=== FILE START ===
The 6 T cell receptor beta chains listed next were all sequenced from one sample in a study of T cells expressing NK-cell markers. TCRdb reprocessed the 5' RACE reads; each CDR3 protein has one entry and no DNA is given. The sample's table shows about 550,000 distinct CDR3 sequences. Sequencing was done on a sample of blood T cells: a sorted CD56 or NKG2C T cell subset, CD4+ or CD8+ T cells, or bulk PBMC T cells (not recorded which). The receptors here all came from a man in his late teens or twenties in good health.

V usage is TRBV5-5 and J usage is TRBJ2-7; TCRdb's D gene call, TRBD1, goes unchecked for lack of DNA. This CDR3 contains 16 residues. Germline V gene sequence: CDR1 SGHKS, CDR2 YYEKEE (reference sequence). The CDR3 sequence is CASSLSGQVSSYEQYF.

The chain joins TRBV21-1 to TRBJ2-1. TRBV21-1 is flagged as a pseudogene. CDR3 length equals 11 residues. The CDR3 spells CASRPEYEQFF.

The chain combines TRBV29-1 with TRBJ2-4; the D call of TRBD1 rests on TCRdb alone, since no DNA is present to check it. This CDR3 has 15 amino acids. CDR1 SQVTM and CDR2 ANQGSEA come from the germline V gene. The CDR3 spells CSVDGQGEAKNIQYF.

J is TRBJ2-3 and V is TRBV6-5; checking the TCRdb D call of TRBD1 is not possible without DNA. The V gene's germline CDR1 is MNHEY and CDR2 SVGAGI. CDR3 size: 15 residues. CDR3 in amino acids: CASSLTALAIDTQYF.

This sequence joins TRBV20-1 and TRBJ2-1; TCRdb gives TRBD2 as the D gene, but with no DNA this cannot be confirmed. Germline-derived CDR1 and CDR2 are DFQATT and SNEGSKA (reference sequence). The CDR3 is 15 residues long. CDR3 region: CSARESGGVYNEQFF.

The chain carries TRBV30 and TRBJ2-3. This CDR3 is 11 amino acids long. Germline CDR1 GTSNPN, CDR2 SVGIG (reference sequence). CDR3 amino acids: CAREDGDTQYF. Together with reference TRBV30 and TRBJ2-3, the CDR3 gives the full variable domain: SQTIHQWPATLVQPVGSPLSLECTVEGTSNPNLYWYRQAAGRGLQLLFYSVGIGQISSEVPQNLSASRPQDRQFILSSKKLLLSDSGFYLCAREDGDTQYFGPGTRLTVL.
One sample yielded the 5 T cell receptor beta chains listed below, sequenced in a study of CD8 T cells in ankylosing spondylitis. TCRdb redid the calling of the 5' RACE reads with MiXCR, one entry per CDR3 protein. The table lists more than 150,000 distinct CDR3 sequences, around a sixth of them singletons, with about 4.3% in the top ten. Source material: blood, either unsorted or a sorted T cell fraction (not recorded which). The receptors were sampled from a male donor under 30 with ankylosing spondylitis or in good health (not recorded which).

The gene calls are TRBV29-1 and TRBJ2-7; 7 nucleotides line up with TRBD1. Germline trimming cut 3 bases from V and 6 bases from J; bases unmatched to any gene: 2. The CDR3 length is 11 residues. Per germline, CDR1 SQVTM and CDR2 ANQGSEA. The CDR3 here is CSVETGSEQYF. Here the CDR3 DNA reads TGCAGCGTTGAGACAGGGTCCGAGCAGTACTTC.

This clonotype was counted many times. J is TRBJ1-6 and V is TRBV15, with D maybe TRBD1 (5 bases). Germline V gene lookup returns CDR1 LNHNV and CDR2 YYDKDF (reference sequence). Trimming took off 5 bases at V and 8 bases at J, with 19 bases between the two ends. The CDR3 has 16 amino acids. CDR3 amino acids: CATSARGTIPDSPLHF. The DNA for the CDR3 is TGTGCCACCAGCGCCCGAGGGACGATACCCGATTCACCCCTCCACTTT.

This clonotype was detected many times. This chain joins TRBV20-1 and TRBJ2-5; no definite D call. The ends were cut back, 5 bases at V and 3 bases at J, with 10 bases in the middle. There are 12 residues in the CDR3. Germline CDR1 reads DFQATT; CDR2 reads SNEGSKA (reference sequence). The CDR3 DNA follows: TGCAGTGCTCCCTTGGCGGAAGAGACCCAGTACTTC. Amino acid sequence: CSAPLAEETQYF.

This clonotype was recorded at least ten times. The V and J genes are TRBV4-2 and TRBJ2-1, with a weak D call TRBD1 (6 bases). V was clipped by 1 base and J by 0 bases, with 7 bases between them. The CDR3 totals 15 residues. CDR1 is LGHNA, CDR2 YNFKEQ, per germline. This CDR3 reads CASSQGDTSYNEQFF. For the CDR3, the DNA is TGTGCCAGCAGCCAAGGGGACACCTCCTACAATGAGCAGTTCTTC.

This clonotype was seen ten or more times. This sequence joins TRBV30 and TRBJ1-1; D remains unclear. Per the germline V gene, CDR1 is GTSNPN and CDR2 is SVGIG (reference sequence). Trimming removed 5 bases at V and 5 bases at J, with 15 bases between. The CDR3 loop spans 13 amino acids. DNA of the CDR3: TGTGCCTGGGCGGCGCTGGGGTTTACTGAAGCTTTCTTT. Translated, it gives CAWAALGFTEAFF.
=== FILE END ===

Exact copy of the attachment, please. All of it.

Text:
The 6 T cell receptor beta chains listed next were all sequenced from one sample in a study of T cells expressing NK-cell markers. TCRdb reprocessed the 5' RACE reads; each CDR3 protein has one entry and no DNA is given. The sample's table shows about 550,000 distinct CDR3 sequences. Sequencing was done on a sample of blood T cells: a sorted CD56 or NKG2C T cell subset, CD4+ or CD8+ T cells, or bulk PBMC T cells (not recorded which). The receptors here all came from a man in his late teens or twenties in good health.

V usage is TRBV5-5 and J usage is TRBJ2-7; TCRdb's D gene call, TRBD1, goes unchecked for lack of DNA. This CDR3 contains 16 residues. Germline V gene sequence: CDR1 SGHKS, CDR2 YYEKEE (reference sequence). The CDR3 sequence is CASSLSGQVSSYEQYF.

The chain joins TRBV21-1 to TRBJ2-1. TRBV21-1 is flagged as a pseudogene. CDR3 length equals 11 residues. The CDR3 spells CASRPEYEQFF.

The chain combines TRBV29-1 with TRBJ2-4; the D call of TRBD1 rests on TCRdb alone, since no DNA is present to check it. This CDR3 has 15 amino acids. CDR1 SQVTM and CDR2 ANQGSEA come from the germline V gene. The CDR3 spells CSVDGQGEAKNIQYF.

J is TRBJ2-3 and V is TRBV6-5; checking the TCRdb D call of TRBD1 is not possible without DNA. The V gene's germline CDR1 is MNHEY and CDR2 SVGAGI. CDR3 size: 15 residues. CDR3 in amino acids: CASSLTALAIDTQYF.

This sequence joins TRBV20-1 and TRBJ2-1; TCRdb gives TRBD2 as the D gene, but with no DNA this cannot be confirmed. Germline-derived CDR1 and CDR2 are DFQATT and SNEGSKA (reference sequence). The CDR3 is 15 residues long. CDR3 region: CSARESGGVYNEQFF.

The chain carries TRBV30 and TRBJ2-3. This CDR3 is 11 amino acids long. Germline CDR1 GTSNPN, CDR2 SVGIG (reference sequence). CDR3 amino acids: CAREDGDTQYF. Together with reference TRBV30 and TRBJ2-3, the CDR3 gives the full variable domain: SQTIHQWPATLVQPVGSPLSLECTVEGTSNPNLYWYRQAAGRGLQLLFYSVGIGQISSEVPQNLSASRPQDRQFILSSKKLLLSDSGFYLCAREDGDTQYFGPGTRLTVL.
One sample yielded the 5 T cell receptor beta chains listed below, sequenced in a study of CD8 T cells in ankylosing spondylitis. TCRdb redid the calling of the 5' RACE reads with MiXCR, one entry per CDR3 protein. The table lists more than 150,000 distinct CDR3 sequences, around a sixth of them singletons, with about 4.3% in the top ten. Source material: blood, either unsorted or a sorted T cell fraction (not recorded which). The receptors were sampled from a male donor under 30 with ankylosing spondylitis or in good health (not recorded which).

The gene calls are TRBV29-1 and TRBJ2-7; 7 nucleotides line up with TRBD1. Germline trimming cut 3 bases from V and 6 bases from J; bases unmatched to any gene: 2. The CDR3 length is 11 residues. Per germline, CDR1 SQVTM and CDR2 ANQGSEA. The CDR3 here is CSVETGSEQYF. Here the CDR3 DNA reads TGCAGCGTTGAGACAGGGTCCGAGCAGTACTTC.

This clonotype was counted many times. J is TRBJ1-6 and V is TRBV15, with D maybe TRBD1 (5 bases). Germline V gene lookup returns CDR1 LNHNV and CDR2 YYDKDF (reference sequence). Trimming took off 5 bases at V and 8 bases at J, with 19 bases between the two ends. The CDR3 has 16 amino acids. CDR3 amino acids: CATSARGTIPDSPLHF. The DNA for the CDR3 is TGTGCCACCAGCGCCCGAGGGACGATACCCGATTCACCCCTCCACTTT.

This clonotype was detected many times. This chain joins TRBV20-1 and TRBJ2-5; no definite D call. The ends were cut back, 5 bases at V and 3 bases at J, with 10 bases in the middle. There are 12 residues in the CDR3. Germline CDR1 reads DFQATT; CDR2 reads SNEGSKA (reference sequence). The CDR3 DNA follows: TGCAGTGCTCCCTTGGCGGAAGAGACCCAGTACTTC. Amino acid sequence: CSAPLAEETQYF.

This clonotype was recorded at least ten times. The V and J genes are TRBV4-2 and TRBJ2-1, with a weak D call TRBD1 (6 bases). V was clipped by 1 base and J by 0 bases, with 7 bases between them. The CDR3 totals 15 residues. CDR1 is LGHNA, CDR2 YNFKEQ, per germline. This CDR3 reads CASSQGDTSYNEQFF. For the CDR3, the DNA is TGTGCCAGCAGCCAAGGGGACACCTCCTACAATGAGCAGTTCTTC.

This clonotype was seen ten or more times. This sequence joins TRBV30 and TRBJ1-1; D remains unclear. Per the germline V gene, CDR1 is GTSNPN and CDR2 is SVGIG (reference sequence). Trimming removed 5 bases at V and 5 bases at J, with 15 bases between. The CDR3 loop spans 13 amino acids. DNA of the CDR3: TGTGCCTGGGCGGCGCTGGGGTTTACTGAAGCTTTCTTT. Translated, it gives CAWAALGFTEAFF.